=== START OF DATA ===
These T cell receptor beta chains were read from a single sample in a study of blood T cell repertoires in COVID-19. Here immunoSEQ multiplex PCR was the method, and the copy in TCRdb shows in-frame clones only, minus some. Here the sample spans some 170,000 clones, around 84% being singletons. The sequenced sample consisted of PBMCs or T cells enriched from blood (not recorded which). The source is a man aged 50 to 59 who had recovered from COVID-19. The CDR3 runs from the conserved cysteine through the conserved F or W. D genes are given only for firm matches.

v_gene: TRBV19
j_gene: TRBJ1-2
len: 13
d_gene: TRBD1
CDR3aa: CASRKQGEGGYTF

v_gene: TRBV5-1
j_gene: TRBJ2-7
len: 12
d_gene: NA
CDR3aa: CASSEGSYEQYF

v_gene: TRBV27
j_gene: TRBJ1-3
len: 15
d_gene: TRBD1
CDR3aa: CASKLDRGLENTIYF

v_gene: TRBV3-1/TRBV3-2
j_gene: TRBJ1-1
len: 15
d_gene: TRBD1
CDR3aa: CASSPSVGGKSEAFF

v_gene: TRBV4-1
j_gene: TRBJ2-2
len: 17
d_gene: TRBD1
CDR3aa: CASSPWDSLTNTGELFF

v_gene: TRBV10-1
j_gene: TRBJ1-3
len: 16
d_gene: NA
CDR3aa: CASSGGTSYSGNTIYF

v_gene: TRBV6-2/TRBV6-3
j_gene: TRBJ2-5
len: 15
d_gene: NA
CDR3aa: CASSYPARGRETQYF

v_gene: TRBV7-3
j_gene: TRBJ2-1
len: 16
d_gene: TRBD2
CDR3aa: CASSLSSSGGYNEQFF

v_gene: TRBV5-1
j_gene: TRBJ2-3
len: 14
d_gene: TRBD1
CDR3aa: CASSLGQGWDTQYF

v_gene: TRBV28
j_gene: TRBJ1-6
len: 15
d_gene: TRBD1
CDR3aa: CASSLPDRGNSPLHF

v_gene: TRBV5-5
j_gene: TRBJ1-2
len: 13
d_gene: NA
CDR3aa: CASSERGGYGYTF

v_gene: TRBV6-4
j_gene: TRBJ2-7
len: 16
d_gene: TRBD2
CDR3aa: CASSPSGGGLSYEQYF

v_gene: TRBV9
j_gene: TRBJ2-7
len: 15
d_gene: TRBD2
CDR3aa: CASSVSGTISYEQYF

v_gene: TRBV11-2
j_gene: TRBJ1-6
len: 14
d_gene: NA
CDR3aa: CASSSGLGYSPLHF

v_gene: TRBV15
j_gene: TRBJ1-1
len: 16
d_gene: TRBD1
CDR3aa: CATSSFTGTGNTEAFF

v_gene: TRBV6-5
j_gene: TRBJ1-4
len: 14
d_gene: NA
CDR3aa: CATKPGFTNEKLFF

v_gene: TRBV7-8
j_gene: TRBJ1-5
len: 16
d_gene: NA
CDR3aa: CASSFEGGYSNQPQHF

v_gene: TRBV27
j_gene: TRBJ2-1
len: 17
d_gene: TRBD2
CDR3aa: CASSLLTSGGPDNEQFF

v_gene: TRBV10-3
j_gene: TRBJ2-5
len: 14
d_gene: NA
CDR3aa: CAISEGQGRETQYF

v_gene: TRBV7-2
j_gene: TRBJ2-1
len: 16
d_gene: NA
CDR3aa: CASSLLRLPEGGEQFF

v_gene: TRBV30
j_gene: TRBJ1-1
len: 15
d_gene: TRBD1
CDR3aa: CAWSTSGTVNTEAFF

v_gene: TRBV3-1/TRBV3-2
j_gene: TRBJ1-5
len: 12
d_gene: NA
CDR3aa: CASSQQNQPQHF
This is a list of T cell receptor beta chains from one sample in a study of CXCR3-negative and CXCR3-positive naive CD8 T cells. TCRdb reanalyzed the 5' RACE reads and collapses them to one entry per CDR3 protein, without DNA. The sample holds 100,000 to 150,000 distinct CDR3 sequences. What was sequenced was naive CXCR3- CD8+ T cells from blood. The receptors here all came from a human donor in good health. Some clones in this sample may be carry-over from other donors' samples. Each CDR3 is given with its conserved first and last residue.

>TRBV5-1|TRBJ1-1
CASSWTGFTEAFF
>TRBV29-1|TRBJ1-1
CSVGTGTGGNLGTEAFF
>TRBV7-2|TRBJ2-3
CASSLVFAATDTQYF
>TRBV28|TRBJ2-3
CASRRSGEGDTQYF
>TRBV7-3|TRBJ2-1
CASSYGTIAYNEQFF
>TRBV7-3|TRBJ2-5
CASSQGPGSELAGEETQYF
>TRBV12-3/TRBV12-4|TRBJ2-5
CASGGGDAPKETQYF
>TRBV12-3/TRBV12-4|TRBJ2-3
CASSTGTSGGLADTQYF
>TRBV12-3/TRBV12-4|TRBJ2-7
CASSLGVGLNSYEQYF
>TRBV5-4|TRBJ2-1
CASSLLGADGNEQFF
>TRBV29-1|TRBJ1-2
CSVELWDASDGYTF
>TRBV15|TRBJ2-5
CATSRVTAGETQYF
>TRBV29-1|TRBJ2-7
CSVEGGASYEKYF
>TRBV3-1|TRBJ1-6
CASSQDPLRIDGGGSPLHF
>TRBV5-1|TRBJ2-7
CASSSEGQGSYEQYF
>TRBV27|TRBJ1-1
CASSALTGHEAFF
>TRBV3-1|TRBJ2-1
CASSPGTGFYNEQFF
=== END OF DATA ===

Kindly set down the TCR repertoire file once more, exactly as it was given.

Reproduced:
These T cell receptor beta chains were read from a single sample in a study of blood T cell repertoires in COVID-19. Here immunoSEQ multiplex PCR was the method, and the copy in TCRdb shows in-frame clones only, minus some. Here the sample spans some 170,000 clones, around 84% being singletons. The sequenced sample consisted of PBMCs or T cells enriched from blood (not recorded which). The source is a man aged 50 to 59 who had recovered from COVID-19. The CDR3 runs from the conserved cysteine through the conserved F or W. D genes are given only for firm matches.

v_gene: TRBV19
j_gene: TRBJ1-2
len: 13
d_gene: TRBD1
CDR3aa: CASRKQGEGGYTF

v_gene: TRBV5-1
j_gene: TRBJ2-7
len: 12
d_gene: NA
CDR3aa: CASSEGSYEQYF

v_gene: TRBV27
j_gene: TRBJ1-3
len: 15
d_gene: TRBD1
CDR3aa: CASKLDRGLENTIYF

v_gene: TRBV3-1/TRBV3-2
j_gene: TRBJ1-1
len: 15
d_gene: TRBD1
CDR3aa: CASSPSVGGKSEAFF

v_gene: TRBV4-1
j_gene: TRBJ2-2
len: 17
d_gene: TRBD1
CDR3aa: CASSPWDSLTNTGELFF

v_gene: TRBV10-1
j_gene: TRBJ1-3
len: 16
d_gene: NA
CDR3aa: CASSGGTSYSGNTIYF

v_gene: TRBV6-2/TRBV6-3
j_gene: TRBJ2-5
len: 15
d_gene: NA
CDR3aa: CASSYPARGRETQYF

v_gene: TRBV7-3
j_gene: TRBJ2-1
len: 16
d_gene: TRBD2
CDR3aa: CASSLSSSGGYNEQFF

v_gene: TRBV5-1
j_gene: TRBJ2-3
len: 14
d_gene: TRBD1
CDR3aa: CASSLGQGWDTQYF

v_gene: TRBV28
j_gene: TRBJ1-6
len: 15
d_gene: TRBD1
CDR3aa: CASSLPDRGNSPLHF

v_gene: TRBV5-5
j_gene: TRBJ1-2
len: 13
d_gene: NA
CDR3aa: CASSERGGYGYTF

v_gene: TRBV6-4
j_gene: TRBJ2-7
len: 16
d_gene: TRBD2
CDR3aa: CASSPSGGGLSYEQYF

v_gene: TRBV9
j_gene: TRBJ2-7
len: 15
d_gene: TRBD2
CDR3aa: CASSVSGTISYEQYF

v_gene: TRBV11-2
j_gene: TRBJ1-6
len: 14
d_gene: NA
CDR3aa: CASSSGLGYSPLHF

v_gene: TRBV15
j_gene: TRBJ1-1
len: 16
d_gene: TRBD1
CDR3aa: CATSSFTGTGNTEAFF

v_gene: TRBV6-5
j_gene: TRBJ1-4
len: 14
d_gene: NA
CDR3aa: CATKPGFTNEKLFF

v_gene: TRBV7-8
j_gene: TRBJ1-5
len: 16
d_gene: NA
CDR3aa: CASSFEGGYSNQPQHF

v_gene: TRBV27
j_gene: TRBJ2-1
len: 17
d_gene: TRBD2
CDR3aa: CASSLLTSGGPDNEQFF

v_gene: TRBV10-3
j_gene: TRBJ2-5
len: 14
d_gene: NA
CDR3aa: CAISEGQGRETQYF

v_gene: TRBV7-2
j_gene: TRBJ2-1
len: 16
d_gene: NA
CDR3aa: CASSLLRLPEGGEQFF

v_gene: TRBV30
j_gene: TRBJ1-1
len: 15
d_gene: TRBD1
CDR3aa: CAWSTSGTVNTEAFF

v_gene: TRBV3-1/TRBV3-2
j_gene: TRBJ1-5
len: 12
d_gene: NA
CDR3aa: CASSQQNQPQHF
This is a list of T cell receptor beta chains from one sample in a study of CXCR3-negative and CXCR3-positive naive CD8 T cells. TCRdb reanalyzed the 5' RACE reads and collapses them to one entry per CDR3 protein, without DNA. The sample holds 100,000 to 150,000 distinct CDR3 sequences. What was sequenced was naive CXCR3- CD8+ T cells from blood. The receptors here all came from a human donor in good health. Some clones in this sample may be carry-over from other donors' samples. Each CDR3 is given with its conserved first and last residue.

>TRBV5-1|TRBJ1-1
CASSWTGFTEAFF
>TRBV29-1|TRBJ1-1
CSVGTGTGGNLGTEAFF
>TRBV7-2|TRBJ2-3
CASSLVFAATDTQYF
>TRBV28|TRBJ2-3
CASRRSGEGDTQYF
>TRBV7-3|TRBJ2-1
CASSYGTIAYNEQFF
>TRBV7-3|TRBJ2-5
CASSQGPGSELAGEETQYF
>TRBV12-3/TRBV12-4|TRBJ2-5
CASGGGDAPKETQYF
>TRBV12-3/TRBV12-4|TRBJ2-3
CASSTGTSGGLADTQYF
>TRBV12-3/TRBV12-4|TRBJ2-7
CASSLGVGLNSYEQYF
>TRBV5-4|TRBJ2-1
CASSLLGADGNEQFF
>TRBV29-1|TRBJ1-2
CSVELWDASDGYTF
>TRBV15|TRBJ2-5
CATSRVTAGETQYF
>TRBV29-1|TRBJ2-7
CSVEGGASYEKYF
>TRBV3-1|TRBJ1-6
CASSQDPLRIDGGGSPLHF
>TRBV5-1|TRBJ2-7
CASSSEGQGSYEQYF
>TRBV27|TRBJ1-1
CASSALTGHEAFF
>TRBV3-1|TRBJ2-1
CASSPGTGFYNEQFF